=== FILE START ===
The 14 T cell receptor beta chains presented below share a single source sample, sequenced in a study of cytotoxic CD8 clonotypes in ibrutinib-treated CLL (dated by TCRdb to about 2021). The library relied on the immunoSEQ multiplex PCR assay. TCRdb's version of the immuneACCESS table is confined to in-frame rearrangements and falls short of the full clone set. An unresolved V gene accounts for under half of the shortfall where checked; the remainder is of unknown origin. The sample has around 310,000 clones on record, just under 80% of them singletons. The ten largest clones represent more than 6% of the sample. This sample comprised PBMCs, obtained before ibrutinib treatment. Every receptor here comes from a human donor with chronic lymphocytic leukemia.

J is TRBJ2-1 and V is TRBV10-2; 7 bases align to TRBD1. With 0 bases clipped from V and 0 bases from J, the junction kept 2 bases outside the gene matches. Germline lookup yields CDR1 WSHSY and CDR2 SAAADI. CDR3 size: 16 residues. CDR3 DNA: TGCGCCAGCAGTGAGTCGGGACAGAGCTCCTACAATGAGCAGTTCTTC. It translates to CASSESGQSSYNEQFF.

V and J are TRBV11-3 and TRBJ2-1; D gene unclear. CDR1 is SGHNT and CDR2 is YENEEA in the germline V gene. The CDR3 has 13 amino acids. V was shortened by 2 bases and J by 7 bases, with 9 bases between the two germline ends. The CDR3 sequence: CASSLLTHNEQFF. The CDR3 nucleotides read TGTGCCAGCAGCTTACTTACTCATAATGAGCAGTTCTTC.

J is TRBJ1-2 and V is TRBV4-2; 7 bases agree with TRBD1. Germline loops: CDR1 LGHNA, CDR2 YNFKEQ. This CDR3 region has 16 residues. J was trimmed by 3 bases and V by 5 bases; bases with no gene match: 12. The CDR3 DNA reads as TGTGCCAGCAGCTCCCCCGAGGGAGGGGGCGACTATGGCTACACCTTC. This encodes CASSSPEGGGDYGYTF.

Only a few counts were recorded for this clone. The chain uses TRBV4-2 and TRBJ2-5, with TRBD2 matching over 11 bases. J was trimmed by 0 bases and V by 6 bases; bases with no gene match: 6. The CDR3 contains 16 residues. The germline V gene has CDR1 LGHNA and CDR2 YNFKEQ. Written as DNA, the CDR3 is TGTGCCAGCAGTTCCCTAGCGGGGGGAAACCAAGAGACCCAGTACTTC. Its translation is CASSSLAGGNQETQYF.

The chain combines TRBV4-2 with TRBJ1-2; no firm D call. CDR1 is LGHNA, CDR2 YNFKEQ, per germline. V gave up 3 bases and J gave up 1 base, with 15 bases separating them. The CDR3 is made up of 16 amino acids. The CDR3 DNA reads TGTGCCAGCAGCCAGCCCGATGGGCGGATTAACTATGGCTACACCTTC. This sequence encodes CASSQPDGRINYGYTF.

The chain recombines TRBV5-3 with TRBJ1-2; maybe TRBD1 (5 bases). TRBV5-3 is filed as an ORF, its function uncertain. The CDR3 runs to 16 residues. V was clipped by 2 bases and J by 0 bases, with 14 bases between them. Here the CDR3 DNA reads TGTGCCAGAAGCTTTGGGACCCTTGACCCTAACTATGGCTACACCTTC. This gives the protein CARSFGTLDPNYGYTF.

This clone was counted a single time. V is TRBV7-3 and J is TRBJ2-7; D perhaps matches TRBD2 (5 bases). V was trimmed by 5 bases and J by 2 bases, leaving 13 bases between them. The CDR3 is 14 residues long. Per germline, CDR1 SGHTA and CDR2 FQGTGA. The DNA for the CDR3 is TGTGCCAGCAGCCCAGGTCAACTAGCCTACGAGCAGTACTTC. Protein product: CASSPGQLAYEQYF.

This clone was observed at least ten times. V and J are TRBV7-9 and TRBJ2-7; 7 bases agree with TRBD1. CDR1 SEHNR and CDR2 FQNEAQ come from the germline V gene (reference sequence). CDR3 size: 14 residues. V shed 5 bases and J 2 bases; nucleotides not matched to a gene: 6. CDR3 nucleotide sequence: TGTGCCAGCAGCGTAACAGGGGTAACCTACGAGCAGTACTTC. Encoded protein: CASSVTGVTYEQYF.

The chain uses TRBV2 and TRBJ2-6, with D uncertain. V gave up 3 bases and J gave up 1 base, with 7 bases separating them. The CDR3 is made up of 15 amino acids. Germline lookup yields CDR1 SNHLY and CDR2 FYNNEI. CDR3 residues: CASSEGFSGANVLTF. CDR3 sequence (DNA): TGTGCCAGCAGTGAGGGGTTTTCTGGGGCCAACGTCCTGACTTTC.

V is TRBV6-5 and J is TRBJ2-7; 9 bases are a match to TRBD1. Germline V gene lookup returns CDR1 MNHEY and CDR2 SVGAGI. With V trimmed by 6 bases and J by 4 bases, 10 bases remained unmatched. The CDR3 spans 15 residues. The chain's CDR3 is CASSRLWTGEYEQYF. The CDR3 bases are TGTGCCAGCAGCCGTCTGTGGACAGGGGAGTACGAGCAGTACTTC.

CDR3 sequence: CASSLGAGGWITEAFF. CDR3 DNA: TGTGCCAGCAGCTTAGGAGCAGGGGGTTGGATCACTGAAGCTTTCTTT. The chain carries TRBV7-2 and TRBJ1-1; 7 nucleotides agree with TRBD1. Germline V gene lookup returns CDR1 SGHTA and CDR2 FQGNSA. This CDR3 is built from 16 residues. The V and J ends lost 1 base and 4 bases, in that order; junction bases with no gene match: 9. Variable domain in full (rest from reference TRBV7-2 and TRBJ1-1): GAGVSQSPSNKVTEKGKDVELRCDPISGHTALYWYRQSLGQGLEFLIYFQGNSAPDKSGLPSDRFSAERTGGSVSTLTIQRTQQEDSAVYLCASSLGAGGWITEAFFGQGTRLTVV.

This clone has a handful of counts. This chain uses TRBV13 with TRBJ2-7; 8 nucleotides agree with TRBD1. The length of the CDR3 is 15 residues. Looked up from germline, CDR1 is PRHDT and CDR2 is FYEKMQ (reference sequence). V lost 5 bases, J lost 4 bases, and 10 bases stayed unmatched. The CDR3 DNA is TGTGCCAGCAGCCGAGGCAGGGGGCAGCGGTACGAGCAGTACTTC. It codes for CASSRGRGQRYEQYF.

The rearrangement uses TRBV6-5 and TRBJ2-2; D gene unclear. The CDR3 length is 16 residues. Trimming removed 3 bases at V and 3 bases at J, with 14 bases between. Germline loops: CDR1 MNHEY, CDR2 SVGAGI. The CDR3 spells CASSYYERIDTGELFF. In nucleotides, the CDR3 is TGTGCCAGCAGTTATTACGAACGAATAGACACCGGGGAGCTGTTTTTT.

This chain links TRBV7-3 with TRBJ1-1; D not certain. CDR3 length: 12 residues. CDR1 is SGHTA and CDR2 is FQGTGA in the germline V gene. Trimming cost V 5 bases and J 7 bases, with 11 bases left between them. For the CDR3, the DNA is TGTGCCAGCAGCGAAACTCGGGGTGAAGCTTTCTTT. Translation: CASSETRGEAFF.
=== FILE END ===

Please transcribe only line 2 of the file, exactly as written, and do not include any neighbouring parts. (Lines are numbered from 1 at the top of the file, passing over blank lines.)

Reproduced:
J is TRBJ2-1 and V is TRBV10-2; 7 bases align to TRBD1. With 0 bases clipped from V and 0 bases from J, the junction kept 2 bases outside the gene matches. Germline lookup yields CDR1 WSHSY and CDR2 SAAADI. CDR3 size: 16 residues. CDR3 DNA: TGCGCCAGCAGTGAGTCGGGACAGAGCTCCTACAATGAGCAGTTCTTC. It translates to CASSESGQSSYNEQFF.